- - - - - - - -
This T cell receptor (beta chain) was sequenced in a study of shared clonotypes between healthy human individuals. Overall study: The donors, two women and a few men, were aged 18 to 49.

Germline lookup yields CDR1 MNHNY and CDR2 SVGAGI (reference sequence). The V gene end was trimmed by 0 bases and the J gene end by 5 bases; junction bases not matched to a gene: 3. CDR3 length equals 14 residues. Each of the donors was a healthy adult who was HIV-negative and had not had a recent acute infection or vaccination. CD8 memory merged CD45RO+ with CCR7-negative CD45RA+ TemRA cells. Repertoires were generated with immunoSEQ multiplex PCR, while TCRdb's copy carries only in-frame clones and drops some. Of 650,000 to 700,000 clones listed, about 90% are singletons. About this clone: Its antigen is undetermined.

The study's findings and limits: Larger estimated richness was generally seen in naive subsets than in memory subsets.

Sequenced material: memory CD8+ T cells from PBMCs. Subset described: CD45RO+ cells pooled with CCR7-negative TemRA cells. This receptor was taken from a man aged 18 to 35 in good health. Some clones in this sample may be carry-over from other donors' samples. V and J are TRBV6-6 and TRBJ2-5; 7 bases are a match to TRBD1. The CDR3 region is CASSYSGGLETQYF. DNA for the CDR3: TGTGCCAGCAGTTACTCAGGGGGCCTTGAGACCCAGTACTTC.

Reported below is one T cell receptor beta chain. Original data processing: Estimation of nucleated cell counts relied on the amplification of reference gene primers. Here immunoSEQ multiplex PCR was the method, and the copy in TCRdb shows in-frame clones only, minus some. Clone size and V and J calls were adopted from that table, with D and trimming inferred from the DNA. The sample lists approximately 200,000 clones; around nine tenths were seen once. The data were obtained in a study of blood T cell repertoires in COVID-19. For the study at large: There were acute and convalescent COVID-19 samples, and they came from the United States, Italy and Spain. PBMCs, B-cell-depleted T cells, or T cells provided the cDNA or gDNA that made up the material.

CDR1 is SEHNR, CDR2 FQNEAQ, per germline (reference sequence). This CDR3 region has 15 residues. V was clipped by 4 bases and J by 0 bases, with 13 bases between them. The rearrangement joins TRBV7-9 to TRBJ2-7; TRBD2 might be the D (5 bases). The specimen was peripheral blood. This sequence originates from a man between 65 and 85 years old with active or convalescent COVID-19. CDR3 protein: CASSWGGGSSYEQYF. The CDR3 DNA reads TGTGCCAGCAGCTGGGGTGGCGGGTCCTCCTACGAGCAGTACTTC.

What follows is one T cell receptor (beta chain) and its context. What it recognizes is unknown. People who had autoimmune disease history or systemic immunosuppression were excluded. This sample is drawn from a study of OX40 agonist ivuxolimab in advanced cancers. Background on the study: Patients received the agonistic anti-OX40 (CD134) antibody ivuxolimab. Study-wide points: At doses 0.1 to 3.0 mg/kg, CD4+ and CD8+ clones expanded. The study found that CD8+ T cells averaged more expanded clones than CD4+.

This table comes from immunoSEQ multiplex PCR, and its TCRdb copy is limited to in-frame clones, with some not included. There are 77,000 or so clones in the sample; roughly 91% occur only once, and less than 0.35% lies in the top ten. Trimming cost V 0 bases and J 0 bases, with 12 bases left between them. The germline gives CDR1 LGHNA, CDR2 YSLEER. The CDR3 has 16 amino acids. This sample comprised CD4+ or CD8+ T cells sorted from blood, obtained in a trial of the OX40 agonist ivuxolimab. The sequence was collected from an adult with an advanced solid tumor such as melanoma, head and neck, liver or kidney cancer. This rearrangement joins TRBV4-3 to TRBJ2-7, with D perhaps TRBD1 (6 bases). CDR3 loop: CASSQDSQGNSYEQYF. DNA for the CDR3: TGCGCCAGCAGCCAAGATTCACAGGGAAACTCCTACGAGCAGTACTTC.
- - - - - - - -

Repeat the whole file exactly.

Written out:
This T cell receptor (beta chain) was sequenced in a study of shared clonotypes between healthy human individuals. Overall study: The donors, two women and a few men, were aged 18 to 49.

Germline lookup yields CDR1 MNHNY and CDR2 SVGAGI (reference sequence). The V gene end was trimmed by 0 bases and the J gene end by 5 bases; junction bases not matched to a gene: 3. CDR3 length equals 14 residues. Each of the donors was a healthy adult who was HIV-negative and had not had a recent acute infection or vaccination. CD8 memory merged CD45RO+ with CCR7-negative CD45RA+ TemRA cells. Repertoires were generated with immunoSEQ multiplex PCR, while TCRdb's copy carries only in-frame clones and drops some. Of 650,000 to 700,000 clones listed, about 90% are singletons. About this clone: Its antigen is undetermined.

The study's findings and limits: Larger estimated richness was generally seen in naive subsets than in memory subsets.

Sequenced material: memory CD8+ T cells from PBMCs. Subset described: CD45RO+ cells pooled with CCR7-negative TemRA cells. This receptor was taken from a man aged 18 to 35 in good health. Some clones in this sample may be carry-over from other donors' samples. V and J are TRBV6-6 and TRBJ2-5; 7 bases are a match to TRBD1. The CDR3 region is CASSYSGGLETQYF. DNA for the CDR3: TGTGCCAGCAGTTACTCAGGGGGCCTTGAGACCCAGTACTTC.

Reported below is one T cell receptor beta chain. Original data processing: Estimation of nucleated cell counts relied on the amplification of reference gene primers. Here immunoSEQ multiplex PCR was the method, and the copy in TCRdb shows in-frame clones only, minus some. Clone size and V and J calls were adopted from that table, with D and trimming inferred from the DNA. The sample lists approximately 200,000 clones; around nine tenths were seen once. The data were obtained in a study of blood T cell repertoires in COVID-19. For the study at large: There were acute and convalescent COVID-19 samples, and they came from the United States, Italy and Spain. PBMCs, B-cell-depleted T cells, or T cells provided the cDNA or gDNA that made up the material.

CDR1 is SEHNR, CDR2 FQNEAQ, per germline (reference sequence). This CDR3 region has 15 residues. V was clipped by 4 bases and J by 0 bases, with 13 bases between them. The rearrangement joins TRBV7-9 to TRBJ2-7; TRBD2 might be the D (5 bases). The specimen was peripheral blood. This sequence originates from a man between 65 and 85 years old with active or convalescent COVID-19. CDR3 protein: CASSWGGGSSYEQYF. The CDR3 DNA reads TGTGCCAGCAGCTGGGGTGGCGGGTCCTCCTACGAGCAGTACTTC.

What follows is one T cell receptor (beta chain) and its context. What it recognizes is unknown. People who had autoimmune disease history or systemic immunosuppression were excluded. This sample is drawn from a study of OX40 agonist ivuxolimab in advanced cancers. Background on the study: Patients received the agonistic anti-OX40 (CD134) antibody ivuxolimab. Study-wide points: At doses 0.1 to 3.0 mg/kg, CD4+ and CD8+ clones expanded. The study found that CD8+ T cells averaged more expanded clones than CD4+.

This table comes from immunoSEQ multiplex PCR, and its TCRdb copy is limited to in-frame clones, with some not included. There are 77,000 or so clones in the sample; roughly 91% occur only once, and less than 0.35% lies in the top ten. Trimming cost V 0 bases and J 0 bases, with 12 bases left between them. The germline gives CDR1 LGHNA, CDR2 YSLEER. The CDR3 has 16 amino acids. This sample comprised CD4+ or CD8+ T cells sorted from blood, obtained in a trial of the OX40 agonist ivuxolimab. The sequence was collected from an adult with an advanced solid tumor such as melanoma, head and neck, liver or kidney cancer. This rearrangement joins TRBV4-3 to TRBJ2-7, with D perhaps TRBD1 (6 bases). CDR3 loop: CASSQDSQGNSYEQYF. DNA for the CDR3: TGCGCCAGCAGCCAAGATTCACAGGGAAACTCCTACGAGCAGTACTTC.